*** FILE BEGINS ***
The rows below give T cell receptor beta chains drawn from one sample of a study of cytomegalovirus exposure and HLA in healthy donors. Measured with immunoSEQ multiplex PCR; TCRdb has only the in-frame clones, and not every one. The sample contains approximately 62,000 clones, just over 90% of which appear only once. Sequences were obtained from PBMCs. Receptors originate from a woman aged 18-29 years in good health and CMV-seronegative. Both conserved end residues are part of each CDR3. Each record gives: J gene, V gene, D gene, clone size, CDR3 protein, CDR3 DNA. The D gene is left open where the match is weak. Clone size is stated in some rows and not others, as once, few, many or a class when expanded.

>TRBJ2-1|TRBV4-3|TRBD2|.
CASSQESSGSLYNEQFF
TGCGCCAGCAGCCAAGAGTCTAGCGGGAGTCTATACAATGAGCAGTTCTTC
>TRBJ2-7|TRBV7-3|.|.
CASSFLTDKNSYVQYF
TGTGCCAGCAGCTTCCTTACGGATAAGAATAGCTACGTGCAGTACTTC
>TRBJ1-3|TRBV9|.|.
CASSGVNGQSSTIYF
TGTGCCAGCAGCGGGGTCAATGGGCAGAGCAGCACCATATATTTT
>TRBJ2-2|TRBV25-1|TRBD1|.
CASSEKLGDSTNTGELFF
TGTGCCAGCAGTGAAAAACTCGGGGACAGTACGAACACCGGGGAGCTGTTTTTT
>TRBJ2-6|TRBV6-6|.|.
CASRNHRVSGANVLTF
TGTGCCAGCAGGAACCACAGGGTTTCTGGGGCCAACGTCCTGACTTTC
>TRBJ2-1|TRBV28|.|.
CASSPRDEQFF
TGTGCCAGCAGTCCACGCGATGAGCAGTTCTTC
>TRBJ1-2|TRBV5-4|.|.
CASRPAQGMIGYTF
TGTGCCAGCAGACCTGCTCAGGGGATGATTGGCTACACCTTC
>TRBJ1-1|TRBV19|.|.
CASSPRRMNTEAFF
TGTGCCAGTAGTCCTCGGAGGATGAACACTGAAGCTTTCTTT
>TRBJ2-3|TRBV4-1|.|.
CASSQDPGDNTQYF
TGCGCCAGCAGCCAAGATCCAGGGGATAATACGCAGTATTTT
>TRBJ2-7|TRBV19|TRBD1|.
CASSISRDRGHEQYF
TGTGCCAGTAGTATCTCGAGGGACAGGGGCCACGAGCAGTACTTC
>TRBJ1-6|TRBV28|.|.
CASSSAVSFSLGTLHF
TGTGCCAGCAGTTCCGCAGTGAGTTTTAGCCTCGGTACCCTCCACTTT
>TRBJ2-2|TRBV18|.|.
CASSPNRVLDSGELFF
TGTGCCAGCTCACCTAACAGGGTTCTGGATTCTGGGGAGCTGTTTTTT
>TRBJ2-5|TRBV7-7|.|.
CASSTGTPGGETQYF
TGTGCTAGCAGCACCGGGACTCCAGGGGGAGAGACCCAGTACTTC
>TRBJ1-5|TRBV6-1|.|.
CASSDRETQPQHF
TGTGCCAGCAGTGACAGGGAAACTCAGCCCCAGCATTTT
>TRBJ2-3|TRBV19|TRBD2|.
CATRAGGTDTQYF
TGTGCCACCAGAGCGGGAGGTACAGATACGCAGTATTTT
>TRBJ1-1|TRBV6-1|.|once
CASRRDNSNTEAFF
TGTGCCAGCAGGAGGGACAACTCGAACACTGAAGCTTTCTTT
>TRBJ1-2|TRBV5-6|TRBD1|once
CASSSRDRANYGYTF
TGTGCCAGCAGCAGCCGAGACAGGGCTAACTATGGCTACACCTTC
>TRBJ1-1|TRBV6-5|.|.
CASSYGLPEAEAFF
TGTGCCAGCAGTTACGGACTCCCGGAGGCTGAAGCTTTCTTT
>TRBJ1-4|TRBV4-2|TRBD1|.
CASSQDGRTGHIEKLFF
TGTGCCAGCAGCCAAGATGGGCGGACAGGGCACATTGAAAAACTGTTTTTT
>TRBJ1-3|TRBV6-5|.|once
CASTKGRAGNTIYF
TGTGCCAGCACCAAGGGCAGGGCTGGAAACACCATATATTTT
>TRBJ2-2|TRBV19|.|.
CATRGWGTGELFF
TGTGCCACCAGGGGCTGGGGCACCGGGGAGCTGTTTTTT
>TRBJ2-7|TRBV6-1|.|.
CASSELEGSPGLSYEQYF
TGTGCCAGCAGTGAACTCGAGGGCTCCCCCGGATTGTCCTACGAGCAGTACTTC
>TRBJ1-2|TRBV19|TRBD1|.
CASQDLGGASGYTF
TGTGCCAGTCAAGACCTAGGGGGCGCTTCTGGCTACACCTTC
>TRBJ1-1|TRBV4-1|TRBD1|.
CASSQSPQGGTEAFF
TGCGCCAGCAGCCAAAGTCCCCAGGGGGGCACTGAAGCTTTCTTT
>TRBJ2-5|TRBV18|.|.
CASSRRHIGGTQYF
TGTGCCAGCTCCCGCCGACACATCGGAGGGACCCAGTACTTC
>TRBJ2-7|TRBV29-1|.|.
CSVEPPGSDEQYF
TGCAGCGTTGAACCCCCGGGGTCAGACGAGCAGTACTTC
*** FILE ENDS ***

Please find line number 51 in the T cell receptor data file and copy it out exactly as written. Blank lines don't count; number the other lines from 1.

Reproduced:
CASSSRDRANYGYTF